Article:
Ariella Bernstein
Ariella Bernstein
Forever an Israeli Immigrant

We turned you away

The empty arrival hall at the Ben Gurion International Airport near Tel Aviv on February 3, 2021. (Tomer Neuberg/Flash90)
The empty arrival hall at the Ben Gurion International Airport near Tel Aviv on February 3, 2021 ((Tomer Neuberg/Flash90)

Jews around the world, at least those who are not Israeli citizens, are angry that Israel’s skies are closed to them. They are particularly incensed if they have children or grandchildren in Israel and planned to visit over the Passover holiday, only to find out that Israel is turning away all foreigners.

A group of parents of olim from Chicago and New Jersey are beside themselves. They console each other in WhatsApp groups, scouring for any piece of news that perhaps can change their fate, allowing them to travel to see their lone soldier children, their pregnant daughters, their grandchildren.

Israel’s air travel policies have been fairly well documented in the Israeli and foreign press. In a nutshell, Israel closed its airports on January 25, 2021, citizens and tourists alike were barred from entry or exit, an ‘Exceptions Committee’ that was hardly exceptional was established to review requests, and virtually none were permitted. There were ‘exceptions to the exceptions,’ followed by an allowance of 1000 to 3000 citizens in and out, depending on the week. The madness, at least for Israeli citizens, came to a rightful end when the Supreme Court ruled that the entire system violated the country’s Basic Laws. The decision disbanded the Exceptions Committee and effectively did away with the 3000 traveler limitations.

But not for foreigners. Just for citizens.

For a while, the WhatsApp group of Chicago Parents of Olim and New Jersey Parents of Olim saw a glimmer of hope, what they thought was a light at the end of the tunnel, until it the picture became clearer but bleaker. The Supreme Court’s ruling made no difference for them at all. Foreigners, for the most part, are still not allowed into Israel.

There was a lot of righteous indignation, a feeling that Israel ought to have kept its doors open to all Jews, no matter where they are from, even during COVID-19, and particularly for those who have children or grandchildren here. There were calls to file a case on behalf of these parents to the Supreme Court. There were feelings of rejection and frustration, predominately for parents who were vaccinated but their vaccinations are not (yet) accepted by Israel.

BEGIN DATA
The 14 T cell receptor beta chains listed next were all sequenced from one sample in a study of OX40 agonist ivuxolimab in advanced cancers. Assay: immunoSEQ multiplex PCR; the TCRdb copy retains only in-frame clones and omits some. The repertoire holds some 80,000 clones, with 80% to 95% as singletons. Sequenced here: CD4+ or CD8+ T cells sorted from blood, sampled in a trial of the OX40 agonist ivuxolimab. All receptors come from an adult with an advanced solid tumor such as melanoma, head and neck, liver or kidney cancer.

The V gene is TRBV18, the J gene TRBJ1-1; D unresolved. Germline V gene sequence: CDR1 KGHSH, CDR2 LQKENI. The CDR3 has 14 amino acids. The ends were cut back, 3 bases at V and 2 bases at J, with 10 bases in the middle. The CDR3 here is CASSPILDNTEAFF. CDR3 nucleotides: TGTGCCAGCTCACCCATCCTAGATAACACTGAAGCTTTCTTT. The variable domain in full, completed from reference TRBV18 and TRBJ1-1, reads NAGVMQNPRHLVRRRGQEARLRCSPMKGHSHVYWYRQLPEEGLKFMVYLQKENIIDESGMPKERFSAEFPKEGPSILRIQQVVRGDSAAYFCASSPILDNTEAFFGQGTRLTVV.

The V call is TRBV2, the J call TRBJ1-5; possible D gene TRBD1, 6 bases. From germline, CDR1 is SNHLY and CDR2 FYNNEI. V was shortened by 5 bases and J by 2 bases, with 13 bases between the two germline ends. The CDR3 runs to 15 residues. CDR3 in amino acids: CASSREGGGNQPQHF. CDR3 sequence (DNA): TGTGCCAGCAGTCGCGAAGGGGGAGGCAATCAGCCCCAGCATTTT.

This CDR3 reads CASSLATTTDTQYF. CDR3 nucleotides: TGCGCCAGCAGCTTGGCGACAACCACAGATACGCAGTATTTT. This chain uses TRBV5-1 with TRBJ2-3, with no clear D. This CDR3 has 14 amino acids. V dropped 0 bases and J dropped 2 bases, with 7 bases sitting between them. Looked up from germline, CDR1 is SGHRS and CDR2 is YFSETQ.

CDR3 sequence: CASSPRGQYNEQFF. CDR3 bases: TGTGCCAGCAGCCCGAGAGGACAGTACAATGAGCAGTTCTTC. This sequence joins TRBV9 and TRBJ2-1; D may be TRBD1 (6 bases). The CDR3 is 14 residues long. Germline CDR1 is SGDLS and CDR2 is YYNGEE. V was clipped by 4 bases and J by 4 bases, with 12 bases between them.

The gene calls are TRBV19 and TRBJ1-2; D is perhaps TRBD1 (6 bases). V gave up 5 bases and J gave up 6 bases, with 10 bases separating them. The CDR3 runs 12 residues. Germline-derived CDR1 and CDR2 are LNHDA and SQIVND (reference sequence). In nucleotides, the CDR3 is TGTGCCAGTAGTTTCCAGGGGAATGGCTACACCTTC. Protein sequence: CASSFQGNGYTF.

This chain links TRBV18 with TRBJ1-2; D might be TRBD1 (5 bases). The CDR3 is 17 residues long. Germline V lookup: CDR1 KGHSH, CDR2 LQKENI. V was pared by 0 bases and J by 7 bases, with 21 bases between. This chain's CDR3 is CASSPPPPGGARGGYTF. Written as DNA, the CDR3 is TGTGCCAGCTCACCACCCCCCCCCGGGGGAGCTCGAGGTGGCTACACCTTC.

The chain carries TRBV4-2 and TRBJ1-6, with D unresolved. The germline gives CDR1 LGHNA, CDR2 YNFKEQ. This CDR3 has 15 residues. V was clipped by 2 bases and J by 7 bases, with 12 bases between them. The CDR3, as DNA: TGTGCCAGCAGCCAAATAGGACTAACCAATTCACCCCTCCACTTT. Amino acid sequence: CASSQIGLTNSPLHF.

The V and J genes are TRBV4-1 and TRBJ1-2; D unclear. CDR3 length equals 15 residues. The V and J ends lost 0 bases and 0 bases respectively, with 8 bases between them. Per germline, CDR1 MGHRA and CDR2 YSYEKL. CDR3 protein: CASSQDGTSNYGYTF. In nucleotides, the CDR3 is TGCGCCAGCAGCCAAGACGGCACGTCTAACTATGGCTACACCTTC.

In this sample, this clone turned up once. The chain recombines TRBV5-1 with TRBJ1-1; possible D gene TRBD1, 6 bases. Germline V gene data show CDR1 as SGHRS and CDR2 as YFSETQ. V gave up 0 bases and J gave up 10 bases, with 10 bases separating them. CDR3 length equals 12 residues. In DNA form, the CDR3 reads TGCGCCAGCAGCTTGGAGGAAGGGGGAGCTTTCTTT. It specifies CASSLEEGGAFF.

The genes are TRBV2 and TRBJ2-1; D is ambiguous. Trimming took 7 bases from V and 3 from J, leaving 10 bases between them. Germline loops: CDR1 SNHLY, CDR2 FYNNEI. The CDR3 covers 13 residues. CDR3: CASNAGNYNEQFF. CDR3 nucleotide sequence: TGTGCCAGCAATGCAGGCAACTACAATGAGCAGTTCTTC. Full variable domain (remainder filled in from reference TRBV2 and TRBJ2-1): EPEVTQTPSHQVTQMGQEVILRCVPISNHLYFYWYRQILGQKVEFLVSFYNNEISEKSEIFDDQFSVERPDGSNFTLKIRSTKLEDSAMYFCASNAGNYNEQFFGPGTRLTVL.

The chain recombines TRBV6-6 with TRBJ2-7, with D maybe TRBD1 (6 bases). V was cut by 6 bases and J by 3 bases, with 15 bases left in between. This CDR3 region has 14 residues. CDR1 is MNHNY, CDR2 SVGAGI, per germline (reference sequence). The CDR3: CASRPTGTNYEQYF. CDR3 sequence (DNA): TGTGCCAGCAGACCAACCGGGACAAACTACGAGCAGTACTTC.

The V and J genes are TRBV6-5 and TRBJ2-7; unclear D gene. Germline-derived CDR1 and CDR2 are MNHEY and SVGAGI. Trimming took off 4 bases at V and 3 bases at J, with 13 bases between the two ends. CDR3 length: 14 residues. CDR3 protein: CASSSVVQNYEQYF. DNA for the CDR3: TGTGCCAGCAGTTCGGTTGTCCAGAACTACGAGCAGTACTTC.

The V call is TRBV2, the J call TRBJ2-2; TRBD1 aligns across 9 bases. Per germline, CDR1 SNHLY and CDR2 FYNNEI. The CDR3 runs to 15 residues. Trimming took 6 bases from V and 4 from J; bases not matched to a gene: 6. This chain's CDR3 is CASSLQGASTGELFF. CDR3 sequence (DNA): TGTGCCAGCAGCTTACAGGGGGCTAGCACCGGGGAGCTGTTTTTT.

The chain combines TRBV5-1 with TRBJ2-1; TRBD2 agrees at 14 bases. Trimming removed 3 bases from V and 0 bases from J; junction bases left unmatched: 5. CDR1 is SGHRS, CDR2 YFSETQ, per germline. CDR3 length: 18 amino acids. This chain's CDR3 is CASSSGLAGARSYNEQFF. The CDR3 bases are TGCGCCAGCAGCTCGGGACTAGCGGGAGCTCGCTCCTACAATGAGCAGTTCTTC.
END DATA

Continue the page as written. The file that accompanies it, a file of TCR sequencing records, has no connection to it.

The disappointment. The distress. It’s all understandable, up to a point.

What so many have failed to grasp is that Israel isn’t alone. It is one of a number of countries that continue to bar the entry of foreigners, at least until there is reasonable certainty of the vaccinations’ efficacy against COVID-19 mutations. Travel is prohibited from America to France, Germany, Spain, Japan, Singapore, Hong Kong, Australia, and even Canada. But somehow, it is hard for parents to accept that Israel is in good company on this policy, faulting Israel far more than I think was necessary.

The list of critiques about Israel is long. The criticisms are valid. But the cacophony of complaints heaped on Israel when it sits in the same category as other countries seems to be disproportionate.

The renowned journalist Sivan Rahav Meir felt it was important enough to address the issue in a video post on her Facebook page, a “Message to Our Brothers and Sisters Abroad” telling them we miss you, we think about you, but it is just too dangerous to let you in right now.

I get it. You’re upset. You want to see your daughters, your sons, your grandchildren. Some parents were successful in flying their children and grandchildren to them for the holiday, and until a couple of weeks ago even that wasn’t possible. But for those who were not able to be together over the holiday, it is going to be a tough week, another Passover without family — 365 days since the last Passover without family.

My heart is with you. I feel bad, really I do. But Israel’s policy on this particular issue is not unique. Like other countries, we closed our doors until it is safe. Just hang on a little longer.

About the Author
Ariella Bernstein lives in Jerusalem with her husband Avi Losice. Ariella and Avi are co-authors of the book Aliya: Home, Hope, Reality about the emotional impact of Aliyah on families we leave behind, and how to navigate these long distance relationships. Together with their children, they are an adopted family to olim and their home is open to anyone who needs one. Ariella made Aliyah in 2009, she works in investor relations, and volunteers in Jerusalem’s tech sector ecosystem as a mentor to start-ups.
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